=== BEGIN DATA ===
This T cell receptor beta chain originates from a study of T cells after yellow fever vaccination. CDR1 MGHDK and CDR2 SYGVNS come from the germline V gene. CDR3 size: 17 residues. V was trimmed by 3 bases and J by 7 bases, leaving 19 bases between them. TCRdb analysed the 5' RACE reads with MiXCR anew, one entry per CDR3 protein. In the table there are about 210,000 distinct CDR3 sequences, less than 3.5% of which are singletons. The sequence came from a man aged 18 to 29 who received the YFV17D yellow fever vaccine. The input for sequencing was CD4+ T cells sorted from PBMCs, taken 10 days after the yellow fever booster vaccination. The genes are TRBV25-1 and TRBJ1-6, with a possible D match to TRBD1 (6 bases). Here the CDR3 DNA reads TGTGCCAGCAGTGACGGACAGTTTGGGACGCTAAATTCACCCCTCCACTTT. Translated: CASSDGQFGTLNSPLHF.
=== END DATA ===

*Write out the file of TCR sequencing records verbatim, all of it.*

This T cell receptor beta chain originates from a study of T cells after yellow fever vaccination. CDR1 MGHDK and CDR2 SYGVNS come from the germline V gene. CDR3 size: 17 residues. V was trimmed by 3 bases and J by 7 bases, leaving 19 bases between them. TCRdb analysed the 5' RACE reads with MiXCR anew, one entry per CDR3 protein. In the table there are about 210,000 distinct CDR3 sequences, less than 3.5% of which are singletons. The sequence came from a man aged 18 to 29 who received the YFV17D yellow fever vaccine. The input for sequencing was CD4+ T cells sorted from PBMCs, taken 10 days after the yellow fever booster vaccination. The genes are TRBV25-1 and TRBJ1-6, with a possible D match to TRBD1 (6 bases). Here the CDR3 DNA reads TGTGCCAGCAGTGACGGACAGTTTGGGACGCTAAATTCACCCCTCCACTTT. Translated: CASSDGQFGTLNSPLHF.